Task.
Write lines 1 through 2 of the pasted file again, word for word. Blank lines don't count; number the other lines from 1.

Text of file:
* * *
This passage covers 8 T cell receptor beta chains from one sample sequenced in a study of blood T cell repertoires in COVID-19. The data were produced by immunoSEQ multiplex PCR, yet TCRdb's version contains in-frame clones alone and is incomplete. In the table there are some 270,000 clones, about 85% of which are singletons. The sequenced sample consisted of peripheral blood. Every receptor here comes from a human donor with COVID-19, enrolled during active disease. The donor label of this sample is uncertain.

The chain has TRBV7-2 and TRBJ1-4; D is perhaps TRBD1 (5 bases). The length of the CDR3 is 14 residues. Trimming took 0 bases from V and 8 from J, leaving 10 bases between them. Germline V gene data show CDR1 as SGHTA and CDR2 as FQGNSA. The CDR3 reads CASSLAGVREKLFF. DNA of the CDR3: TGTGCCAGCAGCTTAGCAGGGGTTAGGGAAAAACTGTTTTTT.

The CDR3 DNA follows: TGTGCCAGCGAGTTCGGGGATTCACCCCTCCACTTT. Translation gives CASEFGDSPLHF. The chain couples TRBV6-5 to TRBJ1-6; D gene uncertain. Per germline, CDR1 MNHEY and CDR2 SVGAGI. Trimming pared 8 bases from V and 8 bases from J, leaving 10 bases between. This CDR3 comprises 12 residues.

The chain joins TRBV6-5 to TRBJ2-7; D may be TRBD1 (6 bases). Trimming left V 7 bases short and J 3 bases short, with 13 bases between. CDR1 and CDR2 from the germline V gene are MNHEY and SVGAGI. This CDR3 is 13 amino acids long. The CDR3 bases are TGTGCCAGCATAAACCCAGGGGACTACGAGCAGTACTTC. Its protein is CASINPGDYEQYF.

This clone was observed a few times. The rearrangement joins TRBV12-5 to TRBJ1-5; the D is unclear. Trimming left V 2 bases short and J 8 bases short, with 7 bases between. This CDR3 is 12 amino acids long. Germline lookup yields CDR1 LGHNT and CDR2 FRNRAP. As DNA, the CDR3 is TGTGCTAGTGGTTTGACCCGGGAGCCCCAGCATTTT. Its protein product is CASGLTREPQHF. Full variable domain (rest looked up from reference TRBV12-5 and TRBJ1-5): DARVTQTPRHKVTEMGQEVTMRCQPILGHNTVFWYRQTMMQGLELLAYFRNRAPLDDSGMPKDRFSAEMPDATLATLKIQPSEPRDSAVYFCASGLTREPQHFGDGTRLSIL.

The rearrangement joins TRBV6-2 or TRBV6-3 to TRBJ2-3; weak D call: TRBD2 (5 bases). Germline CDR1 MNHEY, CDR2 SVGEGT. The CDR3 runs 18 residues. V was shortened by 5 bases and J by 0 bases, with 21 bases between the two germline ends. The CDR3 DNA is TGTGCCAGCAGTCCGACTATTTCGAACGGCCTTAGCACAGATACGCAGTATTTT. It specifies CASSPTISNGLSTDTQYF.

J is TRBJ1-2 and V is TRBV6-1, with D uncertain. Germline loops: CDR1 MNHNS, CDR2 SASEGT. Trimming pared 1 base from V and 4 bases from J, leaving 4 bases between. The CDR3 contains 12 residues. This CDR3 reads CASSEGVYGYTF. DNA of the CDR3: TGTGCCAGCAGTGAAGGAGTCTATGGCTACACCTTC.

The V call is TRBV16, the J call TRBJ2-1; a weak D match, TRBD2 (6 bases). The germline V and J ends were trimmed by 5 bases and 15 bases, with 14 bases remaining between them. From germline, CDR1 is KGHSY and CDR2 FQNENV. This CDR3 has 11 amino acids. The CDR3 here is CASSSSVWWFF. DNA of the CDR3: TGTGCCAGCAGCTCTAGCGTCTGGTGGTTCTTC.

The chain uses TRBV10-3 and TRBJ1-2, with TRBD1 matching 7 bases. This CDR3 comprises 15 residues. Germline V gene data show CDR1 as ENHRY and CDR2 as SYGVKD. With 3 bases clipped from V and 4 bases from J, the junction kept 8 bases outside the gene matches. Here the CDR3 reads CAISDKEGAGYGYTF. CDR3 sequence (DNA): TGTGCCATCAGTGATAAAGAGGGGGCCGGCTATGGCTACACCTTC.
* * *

This passage covers 8 T cell receptor beta chains from one sample sequenced in a study of blood T cell repertoires in COVID-19. The data were produced by immunoSEQ multiplex PCR, yet TCRdb's version contains in-frame clones alone and is incomplete. In the table there are some 270,000 clones, about 85% of which are singletons. The sequenced sample consisted of peripheral blood. Every receptor here comes from a human donor with COVID-19, enrolled during active disease. The donor label of this sample is uncertain.

The chain has TRBV7-2 and TRBJ1-4; D is perhaps TRBD1 (5 bases). The length of the CDR3 is 14 residues. Trimming took 0 bases from V and 8 from J, leaving 10 bases between them. Germline V gene data show CDR1 as SGHTA and CDR2 as FQGNSA. The CDR3 reads CASSLAGVREKLFF. DNA of the CDR3: TGTGCCAGCAGCTTAGCAGGGGTTAGGGAAAAACTGTTTTTT.